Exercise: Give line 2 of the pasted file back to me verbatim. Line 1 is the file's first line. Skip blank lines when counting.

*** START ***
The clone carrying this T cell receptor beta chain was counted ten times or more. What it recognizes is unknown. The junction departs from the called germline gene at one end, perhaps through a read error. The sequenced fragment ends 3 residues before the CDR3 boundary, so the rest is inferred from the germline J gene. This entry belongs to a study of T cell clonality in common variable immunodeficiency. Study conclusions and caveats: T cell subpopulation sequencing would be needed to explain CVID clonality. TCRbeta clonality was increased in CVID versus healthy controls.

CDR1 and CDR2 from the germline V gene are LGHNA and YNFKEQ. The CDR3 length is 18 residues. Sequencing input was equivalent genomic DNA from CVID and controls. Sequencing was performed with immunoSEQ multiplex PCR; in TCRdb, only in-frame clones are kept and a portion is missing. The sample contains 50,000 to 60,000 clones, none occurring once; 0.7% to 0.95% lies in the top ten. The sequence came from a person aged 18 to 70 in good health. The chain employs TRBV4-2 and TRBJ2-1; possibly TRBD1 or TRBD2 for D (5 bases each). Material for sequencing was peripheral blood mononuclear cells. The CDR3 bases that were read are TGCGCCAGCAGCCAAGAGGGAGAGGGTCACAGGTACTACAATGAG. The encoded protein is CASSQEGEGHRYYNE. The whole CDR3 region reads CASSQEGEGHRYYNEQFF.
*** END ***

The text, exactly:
CDR1 and CDR2 from the germline V gene are LGHNA and YNFKEQ. The CDR3 length is 18 residues. Sequencing input was equivalent genomic DNA from CVID and controls. Sequencing was performed with immunoSEQ multiplex PCR; in TCRdb, only in-frame clones are kept and a portion is missing. The sample contains 50,000 to 60,000 clones, none occurring once; 0.7% to 0.95% lies in the top ten. The sequence came from a person aged 18 to 70 in good health. The chain employs TRBV4-2 and TRBJ2-1; possibly TRBD1 or TRBD2 for D (5 bases each). Material for sequencing was peripheral blood mononuclear cells. The CDR3 bases that were read are TGCGCCAGCAGCCAAGAGGGAGAGGGTCACAGGTACTACAATGAG. The encoded protein is CASSQEGEGHRYYNE. The whole CDR3 region reads CASSQEGEGHRYYNEQFF.